Consequently, the GAO found that the Pentagon couldn't confirm to the Secretary of Defense or Congress that reserve forces are medically and physically fit when they are called to active duty. Yet under federal law reserve forces are required to have a medical exam every five years and an annual review of their medical status.
The report also found that the Defense Department has not even determined what type of pre-existing medical conditions would preclude a reservist from being called to duty. Consequently, it doesn't track the pre-existing conditions of reserve soldiers being deployed. According to the surgeon's office of the commander of the U.S. Central Command "there were many instances of individuals who deployed into Iraq and Afghanistan with conditions for which they should have been considered non-deployable."
Given the recruitment shortages that the armed services currently face, it shouldn't be surprising that reservists in poor health are being called up. When the 2005 fiscal year ended in September the Army was 7,000 recruits short of its annual goal. This was the largest gap in recruitment since 1979 when the draft was abolished. And it was the first recruitment shortage for the Army since 1999. The Army National Guard and the Army Reserve had even greater recruitment shortages this year.
The Army's maximum bonus of $20,000 was distributed to six percent of new recruits. And the Pentagon has already made a request to Congress to double the maximum bonus for 2006 to $40,000. The Army is also handing out bonuses of $400 per month for three years for soldiers with much-needed skills, such as infantry.
Last Month, Army Secretary Francis J. Harvey announced that due to the recruitment shortages the Army will now double the number of recruits it accepts who score the lowest on the intelligence test administered to all potential recruits. Secretary Harvey also announced that the Army was decreasing its requirement that the recruiting class each year be comprised of at least 67 percent of applicants who scored in the top half of the intelligence test. The portion has now been lowered to 60 percent.
What has not been known until now is that recruitment shortages have resulted in the Pentagon calling up reservists who are ill or medically unfit. According to the GAO report, this includes reservists who have suffered from heart attacks, those with severe asthma (weather conditions in the desert exacerbates this condition), hernias, severe hypertension, and a woman who was four months into chemotherapy treatment for breast cancer. It also includes reservists suffering from sleep apnea who need medical equipment to help them breath, yet large portions of Iraq and Afghanistan lack the electricity necessary to run the equipment.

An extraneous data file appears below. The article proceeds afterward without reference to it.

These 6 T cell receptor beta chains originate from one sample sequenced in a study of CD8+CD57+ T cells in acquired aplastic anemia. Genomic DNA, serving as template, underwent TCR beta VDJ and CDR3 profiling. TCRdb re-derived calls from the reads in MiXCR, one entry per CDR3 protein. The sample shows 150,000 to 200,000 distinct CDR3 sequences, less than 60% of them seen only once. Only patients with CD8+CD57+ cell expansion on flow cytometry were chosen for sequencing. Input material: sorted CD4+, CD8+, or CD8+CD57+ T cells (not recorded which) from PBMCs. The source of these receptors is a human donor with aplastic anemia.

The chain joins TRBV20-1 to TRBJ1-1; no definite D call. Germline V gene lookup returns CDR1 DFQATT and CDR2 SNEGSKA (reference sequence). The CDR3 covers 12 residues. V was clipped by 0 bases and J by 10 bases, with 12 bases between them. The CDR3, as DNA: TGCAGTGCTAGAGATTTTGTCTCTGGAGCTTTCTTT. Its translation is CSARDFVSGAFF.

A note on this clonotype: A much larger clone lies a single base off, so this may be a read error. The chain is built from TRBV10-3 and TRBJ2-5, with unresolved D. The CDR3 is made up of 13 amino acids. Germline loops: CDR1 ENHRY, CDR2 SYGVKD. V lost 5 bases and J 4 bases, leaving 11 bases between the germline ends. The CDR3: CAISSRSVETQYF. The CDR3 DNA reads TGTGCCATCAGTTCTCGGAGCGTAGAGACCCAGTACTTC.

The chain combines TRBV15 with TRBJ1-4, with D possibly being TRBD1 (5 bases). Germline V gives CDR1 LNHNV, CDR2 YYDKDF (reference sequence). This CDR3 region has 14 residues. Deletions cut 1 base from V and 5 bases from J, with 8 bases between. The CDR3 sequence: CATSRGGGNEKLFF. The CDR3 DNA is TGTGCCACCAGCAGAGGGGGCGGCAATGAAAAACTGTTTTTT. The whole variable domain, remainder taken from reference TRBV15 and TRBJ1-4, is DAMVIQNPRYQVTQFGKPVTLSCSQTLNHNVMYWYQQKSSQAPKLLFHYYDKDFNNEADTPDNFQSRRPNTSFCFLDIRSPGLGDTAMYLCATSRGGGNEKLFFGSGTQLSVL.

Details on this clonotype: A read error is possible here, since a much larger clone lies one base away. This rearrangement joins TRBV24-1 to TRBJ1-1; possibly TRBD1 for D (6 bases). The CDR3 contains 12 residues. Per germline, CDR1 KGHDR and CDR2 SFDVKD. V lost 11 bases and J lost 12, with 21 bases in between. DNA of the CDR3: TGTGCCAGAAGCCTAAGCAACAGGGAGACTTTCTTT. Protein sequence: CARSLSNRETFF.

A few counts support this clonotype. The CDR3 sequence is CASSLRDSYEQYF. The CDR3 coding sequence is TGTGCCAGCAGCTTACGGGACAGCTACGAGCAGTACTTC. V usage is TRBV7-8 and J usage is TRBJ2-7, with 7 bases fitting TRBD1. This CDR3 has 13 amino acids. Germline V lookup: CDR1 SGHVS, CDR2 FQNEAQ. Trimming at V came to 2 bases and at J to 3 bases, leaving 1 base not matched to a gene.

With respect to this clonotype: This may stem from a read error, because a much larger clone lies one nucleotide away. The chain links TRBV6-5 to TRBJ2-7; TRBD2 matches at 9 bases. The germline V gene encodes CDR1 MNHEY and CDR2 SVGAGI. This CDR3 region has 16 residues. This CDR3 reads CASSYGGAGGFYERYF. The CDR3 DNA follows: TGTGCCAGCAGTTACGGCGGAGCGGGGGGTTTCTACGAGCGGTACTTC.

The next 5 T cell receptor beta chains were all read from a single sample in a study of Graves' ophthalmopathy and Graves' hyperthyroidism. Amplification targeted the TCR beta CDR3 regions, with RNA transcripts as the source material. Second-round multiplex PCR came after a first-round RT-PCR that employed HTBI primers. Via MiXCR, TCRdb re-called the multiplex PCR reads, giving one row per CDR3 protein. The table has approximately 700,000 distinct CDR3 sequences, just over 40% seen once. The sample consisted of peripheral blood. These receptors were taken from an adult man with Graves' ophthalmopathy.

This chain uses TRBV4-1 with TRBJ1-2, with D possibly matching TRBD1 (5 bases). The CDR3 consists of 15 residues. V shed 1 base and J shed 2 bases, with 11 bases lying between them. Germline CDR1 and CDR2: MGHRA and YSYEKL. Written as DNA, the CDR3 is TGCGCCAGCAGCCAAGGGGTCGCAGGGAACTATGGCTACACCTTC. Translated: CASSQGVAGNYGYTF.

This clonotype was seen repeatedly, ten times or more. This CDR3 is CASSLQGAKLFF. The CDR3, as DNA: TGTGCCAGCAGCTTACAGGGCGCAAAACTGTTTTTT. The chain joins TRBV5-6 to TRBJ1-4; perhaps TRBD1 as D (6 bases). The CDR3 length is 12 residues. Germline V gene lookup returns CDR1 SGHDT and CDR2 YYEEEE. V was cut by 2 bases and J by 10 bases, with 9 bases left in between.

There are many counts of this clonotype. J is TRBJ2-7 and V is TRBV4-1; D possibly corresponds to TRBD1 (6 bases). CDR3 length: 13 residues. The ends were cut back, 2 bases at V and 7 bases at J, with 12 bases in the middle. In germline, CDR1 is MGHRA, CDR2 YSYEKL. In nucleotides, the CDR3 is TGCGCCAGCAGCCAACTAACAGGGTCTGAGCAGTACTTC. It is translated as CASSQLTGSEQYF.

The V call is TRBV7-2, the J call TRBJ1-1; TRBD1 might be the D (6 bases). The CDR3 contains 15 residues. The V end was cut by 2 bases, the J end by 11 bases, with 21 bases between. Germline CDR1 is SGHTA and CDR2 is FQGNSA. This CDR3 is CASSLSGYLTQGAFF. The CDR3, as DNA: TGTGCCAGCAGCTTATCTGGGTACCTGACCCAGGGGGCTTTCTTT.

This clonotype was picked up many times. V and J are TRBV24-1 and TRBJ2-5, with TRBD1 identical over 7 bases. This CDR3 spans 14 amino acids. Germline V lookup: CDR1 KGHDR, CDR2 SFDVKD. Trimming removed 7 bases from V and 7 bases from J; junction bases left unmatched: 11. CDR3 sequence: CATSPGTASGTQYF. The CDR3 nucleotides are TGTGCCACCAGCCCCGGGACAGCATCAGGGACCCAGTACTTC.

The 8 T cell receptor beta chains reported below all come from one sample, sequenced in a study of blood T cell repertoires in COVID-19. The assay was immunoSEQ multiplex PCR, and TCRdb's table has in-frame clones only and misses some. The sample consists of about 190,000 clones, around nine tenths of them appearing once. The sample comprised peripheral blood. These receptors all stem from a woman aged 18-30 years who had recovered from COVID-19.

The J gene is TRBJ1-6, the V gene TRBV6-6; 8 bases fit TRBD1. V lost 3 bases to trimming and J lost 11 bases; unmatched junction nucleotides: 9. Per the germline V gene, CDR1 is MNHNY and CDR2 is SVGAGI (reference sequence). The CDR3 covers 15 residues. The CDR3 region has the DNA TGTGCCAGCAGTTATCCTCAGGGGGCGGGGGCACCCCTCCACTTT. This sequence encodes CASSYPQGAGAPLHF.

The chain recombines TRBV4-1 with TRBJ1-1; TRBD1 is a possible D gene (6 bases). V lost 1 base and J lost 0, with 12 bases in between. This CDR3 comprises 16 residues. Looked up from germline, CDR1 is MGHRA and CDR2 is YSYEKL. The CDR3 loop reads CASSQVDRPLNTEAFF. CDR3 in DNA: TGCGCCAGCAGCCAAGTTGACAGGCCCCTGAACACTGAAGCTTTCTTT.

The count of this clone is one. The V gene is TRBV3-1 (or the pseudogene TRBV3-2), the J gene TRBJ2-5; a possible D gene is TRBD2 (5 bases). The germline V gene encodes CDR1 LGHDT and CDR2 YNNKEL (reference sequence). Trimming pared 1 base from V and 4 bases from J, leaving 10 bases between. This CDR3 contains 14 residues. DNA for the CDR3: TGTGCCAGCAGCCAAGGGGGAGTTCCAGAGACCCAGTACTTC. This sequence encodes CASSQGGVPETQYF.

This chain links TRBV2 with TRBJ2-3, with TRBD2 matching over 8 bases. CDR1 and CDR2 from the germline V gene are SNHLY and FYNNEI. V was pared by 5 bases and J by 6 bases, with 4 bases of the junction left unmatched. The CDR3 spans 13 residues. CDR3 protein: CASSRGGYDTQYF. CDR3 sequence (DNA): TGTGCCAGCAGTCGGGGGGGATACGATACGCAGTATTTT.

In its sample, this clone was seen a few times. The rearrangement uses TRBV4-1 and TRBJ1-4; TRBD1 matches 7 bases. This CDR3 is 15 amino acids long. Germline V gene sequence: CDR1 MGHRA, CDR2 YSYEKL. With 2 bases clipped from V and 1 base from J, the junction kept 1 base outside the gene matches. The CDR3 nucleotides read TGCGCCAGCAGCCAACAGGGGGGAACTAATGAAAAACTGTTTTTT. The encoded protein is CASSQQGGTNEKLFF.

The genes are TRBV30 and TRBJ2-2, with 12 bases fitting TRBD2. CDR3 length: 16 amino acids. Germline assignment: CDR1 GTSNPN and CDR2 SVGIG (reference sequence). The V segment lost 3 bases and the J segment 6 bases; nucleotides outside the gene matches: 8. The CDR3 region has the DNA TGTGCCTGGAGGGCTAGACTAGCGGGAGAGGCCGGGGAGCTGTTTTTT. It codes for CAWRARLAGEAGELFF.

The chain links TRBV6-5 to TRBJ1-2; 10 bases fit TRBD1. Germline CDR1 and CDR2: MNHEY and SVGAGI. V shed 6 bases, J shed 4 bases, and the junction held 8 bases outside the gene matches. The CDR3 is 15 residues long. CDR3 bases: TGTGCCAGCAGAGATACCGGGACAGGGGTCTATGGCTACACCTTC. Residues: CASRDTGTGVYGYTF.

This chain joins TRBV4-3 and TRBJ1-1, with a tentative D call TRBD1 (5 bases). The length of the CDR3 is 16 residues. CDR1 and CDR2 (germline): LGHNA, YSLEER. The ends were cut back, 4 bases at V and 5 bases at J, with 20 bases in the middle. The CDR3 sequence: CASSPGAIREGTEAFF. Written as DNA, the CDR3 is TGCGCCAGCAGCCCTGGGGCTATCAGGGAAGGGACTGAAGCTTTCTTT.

Reserve forces that are diabetic and require insulin pumps have been called to active duty. A soldier was called up only two weeks after receiving a kidney transplant. Other reservists have required kidney dialysis. The GAO report also found that reserve soldiers have been called to active duty that suffer from psychiatric problems, including bipolar disorder. By one estimate as much as ten percent of the reservists who have been medically evacuated out of the Middle East was attributable to pre-existing medical conditions that could not be treated properly.
The GAO report ominously concluded, "The impact of those who are not medically and physically fit for duty could be significant for future deployments as the pool of reserve members from which to fill requirements is dwindling and those who have deployed are not in as good health as they were before deployment." The findings of this report are particularly ironic, considering that one year ago President Bush won re-election in large part because he convinced military families that he would protect the armed forces better than Senator Kerry. Consequently, veterans voted for President Bush by a 16-point margin. Many of them are likely having second thoughts today.